The Centers for Medicare and Medicaid Services (CMS) recently published its final ruling for the Comprehensive Care for Joint Replacement (CJR) model, which is designed to test bundled payment and quality measurement for hip and knee replacements in 800 hospitals across the country. On April 1, these hospitals will be accountable for the quality and cost of the entire joint replacement care episode including recovery. CMS’ decision to move forward with the CJR mandatory bundles initiative is a clear sign it views episodic bundling as a major lever in its transition to 50% value-based care by 2018. It should not be taken lightly as it will likely impact all U.S. hospitals in the near future.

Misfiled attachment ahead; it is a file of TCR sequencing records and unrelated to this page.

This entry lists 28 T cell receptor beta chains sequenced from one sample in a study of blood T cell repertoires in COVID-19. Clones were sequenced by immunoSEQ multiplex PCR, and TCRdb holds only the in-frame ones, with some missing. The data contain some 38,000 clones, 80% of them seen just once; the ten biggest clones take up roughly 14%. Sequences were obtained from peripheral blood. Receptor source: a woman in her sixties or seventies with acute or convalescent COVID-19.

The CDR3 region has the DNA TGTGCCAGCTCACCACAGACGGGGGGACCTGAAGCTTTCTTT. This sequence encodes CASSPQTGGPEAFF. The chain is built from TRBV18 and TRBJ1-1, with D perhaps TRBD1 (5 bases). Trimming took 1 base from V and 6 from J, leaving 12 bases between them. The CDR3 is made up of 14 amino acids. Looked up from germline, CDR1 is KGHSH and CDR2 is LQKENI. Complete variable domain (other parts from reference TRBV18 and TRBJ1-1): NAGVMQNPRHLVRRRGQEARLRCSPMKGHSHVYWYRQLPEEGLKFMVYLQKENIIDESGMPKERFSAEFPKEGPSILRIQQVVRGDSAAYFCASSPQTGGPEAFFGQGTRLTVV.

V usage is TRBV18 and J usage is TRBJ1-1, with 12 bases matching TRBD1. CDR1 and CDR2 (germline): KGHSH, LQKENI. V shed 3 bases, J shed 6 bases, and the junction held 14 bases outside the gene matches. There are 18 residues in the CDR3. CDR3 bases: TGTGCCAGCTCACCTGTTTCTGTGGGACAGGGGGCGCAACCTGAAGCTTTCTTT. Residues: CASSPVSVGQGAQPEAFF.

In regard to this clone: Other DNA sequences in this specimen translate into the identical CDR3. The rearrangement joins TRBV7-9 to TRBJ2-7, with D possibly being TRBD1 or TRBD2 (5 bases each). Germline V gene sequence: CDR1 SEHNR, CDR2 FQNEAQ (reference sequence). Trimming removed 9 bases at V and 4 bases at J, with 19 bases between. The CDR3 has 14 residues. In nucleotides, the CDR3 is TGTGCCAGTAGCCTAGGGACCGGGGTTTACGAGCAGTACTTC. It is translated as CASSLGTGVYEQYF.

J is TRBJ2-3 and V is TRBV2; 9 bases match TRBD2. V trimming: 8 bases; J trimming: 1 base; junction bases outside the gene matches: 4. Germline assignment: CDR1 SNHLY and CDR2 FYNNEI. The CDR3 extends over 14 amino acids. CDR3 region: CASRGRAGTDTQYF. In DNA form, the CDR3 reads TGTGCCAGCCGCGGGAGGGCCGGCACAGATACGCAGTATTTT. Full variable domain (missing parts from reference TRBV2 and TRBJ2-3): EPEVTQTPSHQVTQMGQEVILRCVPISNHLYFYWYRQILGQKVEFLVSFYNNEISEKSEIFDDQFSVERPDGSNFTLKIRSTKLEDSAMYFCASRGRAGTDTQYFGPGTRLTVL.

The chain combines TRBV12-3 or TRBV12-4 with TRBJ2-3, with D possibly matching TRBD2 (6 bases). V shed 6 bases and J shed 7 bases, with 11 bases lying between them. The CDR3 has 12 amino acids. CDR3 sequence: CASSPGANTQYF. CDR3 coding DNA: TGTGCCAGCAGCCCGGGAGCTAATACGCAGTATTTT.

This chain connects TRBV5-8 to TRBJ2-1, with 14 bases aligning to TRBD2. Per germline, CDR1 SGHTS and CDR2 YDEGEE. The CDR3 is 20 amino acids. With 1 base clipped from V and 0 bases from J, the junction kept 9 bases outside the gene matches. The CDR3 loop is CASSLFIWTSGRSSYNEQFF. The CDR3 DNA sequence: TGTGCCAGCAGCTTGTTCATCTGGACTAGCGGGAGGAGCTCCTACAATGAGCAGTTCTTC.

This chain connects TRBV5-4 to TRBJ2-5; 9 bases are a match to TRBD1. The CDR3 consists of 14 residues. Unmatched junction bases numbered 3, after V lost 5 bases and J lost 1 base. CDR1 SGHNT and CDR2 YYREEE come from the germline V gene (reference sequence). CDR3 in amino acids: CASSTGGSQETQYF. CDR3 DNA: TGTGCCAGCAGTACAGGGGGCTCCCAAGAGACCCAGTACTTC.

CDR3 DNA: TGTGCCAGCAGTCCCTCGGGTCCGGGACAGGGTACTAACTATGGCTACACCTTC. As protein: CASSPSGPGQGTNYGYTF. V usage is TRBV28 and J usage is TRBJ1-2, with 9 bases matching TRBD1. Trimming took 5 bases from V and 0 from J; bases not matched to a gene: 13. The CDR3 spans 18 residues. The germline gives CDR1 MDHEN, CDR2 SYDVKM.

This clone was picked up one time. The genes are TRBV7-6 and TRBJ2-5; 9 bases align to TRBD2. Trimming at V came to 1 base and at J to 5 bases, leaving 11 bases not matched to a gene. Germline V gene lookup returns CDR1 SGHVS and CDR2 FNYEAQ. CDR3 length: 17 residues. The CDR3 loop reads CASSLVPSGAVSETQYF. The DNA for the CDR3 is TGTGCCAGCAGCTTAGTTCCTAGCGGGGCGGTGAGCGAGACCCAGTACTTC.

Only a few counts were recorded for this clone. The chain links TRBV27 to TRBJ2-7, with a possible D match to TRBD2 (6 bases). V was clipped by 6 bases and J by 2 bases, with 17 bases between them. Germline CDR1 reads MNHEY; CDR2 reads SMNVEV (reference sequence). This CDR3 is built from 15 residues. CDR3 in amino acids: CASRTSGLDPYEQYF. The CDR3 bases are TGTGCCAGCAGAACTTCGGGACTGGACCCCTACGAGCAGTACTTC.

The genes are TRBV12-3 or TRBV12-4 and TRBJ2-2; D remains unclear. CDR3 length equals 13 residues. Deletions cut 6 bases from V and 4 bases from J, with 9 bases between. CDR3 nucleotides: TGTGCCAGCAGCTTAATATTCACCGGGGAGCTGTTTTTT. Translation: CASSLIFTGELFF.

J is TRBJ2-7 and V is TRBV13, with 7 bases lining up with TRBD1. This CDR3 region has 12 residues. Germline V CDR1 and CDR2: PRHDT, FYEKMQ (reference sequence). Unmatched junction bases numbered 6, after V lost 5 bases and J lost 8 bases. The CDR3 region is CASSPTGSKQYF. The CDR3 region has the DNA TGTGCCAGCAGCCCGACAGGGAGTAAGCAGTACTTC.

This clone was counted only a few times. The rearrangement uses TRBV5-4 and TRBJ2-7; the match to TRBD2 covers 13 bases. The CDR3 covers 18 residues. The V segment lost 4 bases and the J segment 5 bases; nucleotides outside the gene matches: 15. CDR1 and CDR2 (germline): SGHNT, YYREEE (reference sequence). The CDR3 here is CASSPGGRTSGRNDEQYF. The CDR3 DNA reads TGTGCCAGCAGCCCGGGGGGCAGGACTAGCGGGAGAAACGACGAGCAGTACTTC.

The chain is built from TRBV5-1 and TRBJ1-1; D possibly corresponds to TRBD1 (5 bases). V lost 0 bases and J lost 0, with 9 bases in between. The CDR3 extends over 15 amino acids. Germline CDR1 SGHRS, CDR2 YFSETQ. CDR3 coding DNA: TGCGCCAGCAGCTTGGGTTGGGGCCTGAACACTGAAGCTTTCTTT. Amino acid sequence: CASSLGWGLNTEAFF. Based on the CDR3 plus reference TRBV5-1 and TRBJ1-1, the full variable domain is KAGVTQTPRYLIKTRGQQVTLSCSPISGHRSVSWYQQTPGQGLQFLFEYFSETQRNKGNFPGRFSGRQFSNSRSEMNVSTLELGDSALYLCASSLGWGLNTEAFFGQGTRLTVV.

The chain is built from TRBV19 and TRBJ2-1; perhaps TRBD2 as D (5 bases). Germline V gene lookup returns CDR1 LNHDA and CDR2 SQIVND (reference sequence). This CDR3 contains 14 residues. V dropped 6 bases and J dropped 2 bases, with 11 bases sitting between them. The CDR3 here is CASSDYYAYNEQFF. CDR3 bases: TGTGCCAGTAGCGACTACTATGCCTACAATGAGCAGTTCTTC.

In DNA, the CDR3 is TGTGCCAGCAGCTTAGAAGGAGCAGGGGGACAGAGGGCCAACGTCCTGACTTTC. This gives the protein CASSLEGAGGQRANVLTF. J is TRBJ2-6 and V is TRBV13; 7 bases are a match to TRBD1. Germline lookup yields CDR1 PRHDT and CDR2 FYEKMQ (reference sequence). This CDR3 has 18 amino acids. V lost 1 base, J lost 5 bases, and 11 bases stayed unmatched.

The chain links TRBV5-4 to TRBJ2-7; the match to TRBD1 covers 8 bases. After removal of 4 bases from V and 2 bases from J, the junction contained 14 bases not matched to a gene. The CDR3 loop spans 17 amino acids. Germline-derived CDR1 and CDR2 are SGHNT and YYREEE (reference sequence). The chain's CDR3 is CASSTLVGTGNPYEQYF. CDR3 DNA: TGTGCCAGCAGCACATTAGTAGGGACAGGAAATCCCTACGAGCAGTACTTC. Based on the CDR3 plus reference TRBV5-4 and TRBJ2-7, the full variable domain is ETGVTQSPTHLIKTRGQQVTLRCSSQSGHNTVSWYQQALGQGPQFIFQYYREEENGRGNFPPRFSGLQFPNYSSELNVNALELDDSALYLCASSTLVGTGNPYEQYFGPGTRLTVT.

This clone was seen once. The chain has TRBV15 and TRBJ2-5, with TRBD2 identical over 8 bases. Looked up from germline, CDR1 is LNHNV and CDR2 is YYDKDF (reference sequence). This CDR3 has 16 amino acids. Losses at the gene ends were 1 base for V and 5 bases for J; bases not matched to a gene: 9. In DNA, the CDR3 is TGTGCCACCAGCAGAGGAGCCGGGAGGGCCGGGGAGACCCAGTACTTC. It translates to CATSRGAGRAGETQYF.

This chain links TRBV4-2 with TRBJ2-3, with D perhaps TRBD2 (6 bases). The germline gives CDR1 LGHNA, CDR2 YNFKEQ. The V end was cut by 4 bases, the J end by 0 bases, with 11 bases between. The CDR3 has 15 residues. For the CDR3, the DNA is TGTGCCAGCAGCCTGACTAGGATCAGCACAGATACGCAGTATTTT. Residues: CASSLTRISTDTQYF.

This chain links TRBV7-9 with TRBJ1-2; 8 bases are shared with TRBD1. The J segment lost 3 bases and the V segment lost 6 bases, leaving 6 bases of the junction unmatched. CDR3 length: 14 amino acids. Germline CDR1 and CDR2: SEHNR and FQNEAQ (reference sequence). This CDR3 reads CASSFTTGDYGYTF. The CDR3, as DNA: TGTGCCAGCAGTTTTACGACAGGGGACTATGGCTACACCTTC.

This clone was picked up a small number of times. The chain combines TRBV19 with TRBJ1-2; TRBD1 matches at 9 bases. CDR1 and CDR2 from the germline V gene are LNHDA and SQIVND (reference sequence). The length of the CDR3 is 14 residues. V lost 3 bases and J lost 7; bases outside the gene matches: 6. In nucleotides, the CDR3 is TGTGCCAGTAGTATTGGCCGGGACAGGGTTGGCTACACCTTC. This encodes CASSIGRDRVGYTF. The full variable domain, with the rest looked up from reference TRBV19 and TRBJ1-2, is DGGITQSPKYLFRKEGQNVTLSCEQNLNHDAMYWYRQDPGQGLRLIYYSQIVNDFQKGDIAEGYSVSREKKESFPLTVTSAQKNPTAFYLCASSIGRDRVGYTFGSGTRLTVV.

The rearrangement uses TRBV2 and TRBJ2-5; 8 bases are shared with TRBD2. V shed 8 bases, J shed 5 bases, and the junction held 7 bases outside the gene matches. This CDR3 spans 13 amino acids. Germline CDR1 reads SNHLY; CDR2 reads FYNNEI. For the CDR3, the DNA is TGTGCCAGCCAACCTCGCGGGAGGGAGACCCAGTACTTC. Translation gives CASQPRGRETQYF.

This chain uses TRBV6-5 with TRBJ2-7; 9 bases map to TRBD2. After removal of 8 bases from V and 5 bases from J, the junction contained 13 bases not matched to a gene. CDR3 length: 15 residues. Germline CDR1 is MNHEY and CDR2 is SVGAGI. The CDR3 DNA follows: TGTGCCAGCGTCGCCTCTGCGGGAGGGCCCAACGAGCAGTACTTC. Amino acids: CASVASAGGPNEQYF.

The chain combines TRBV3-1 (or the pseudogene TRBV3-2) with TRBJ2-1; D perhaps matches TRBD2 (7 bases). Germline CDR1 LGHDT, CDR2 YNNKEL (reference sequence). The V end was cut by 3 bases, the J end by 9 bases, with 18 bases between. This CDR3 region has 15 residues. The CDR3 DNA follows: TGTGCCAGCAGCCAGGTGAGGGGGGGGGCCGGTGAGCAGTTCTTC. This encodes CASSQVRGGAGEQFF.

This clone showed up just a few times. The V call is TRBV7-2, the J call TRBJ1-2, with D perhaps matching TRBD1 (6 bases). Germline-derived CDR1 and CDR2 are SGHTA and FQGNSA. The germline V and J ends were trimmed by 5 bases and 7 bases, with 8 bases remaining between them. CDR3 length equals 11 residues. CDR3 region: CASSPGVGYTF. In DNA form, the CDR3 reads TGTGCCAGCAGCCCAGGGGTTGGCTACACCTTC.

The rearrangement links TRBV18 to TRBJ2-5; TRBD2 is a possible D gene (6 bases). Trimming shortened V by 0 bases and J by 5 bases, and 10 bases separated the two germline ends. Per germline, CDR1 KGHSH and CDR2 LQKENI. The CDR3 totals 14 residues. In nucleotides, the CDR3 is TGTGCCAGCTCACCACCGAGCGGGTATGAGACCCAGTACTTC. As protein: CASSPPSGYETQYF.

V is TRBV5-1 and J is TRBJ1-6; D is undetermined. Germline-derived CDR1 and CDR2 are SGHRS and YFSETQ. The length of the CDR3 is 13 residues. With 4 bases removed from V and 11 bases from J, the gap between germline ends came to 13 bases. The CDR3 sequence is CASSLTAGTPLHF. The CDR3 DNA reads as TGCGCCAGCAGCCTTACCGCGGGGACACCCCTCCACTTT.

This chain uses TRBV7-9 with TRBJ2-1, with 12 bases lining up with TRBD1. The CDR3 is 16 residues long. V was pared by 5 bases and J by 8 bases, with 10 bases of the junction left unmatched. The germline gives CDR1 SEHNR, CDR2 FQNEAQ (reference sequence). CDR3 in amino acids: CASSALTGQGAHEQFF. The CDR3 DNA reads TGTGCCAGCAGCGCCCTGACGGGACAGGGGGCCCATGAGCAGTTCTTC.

Under pressure to meet the upcoming April 1 deadline, many organizations run the risk of focusing only on the near-term needs of the CJR extended episode. As the need to address additional episodes of care and populations expands over time, this approach can become taxing on the organization and jeopardize overall results. Instead, providers should address the CJR bundle with a long-term perspective, thoughtfully connecting launch efforts with the development of broader organizational capabilities that can support a comprehensive and scalable program.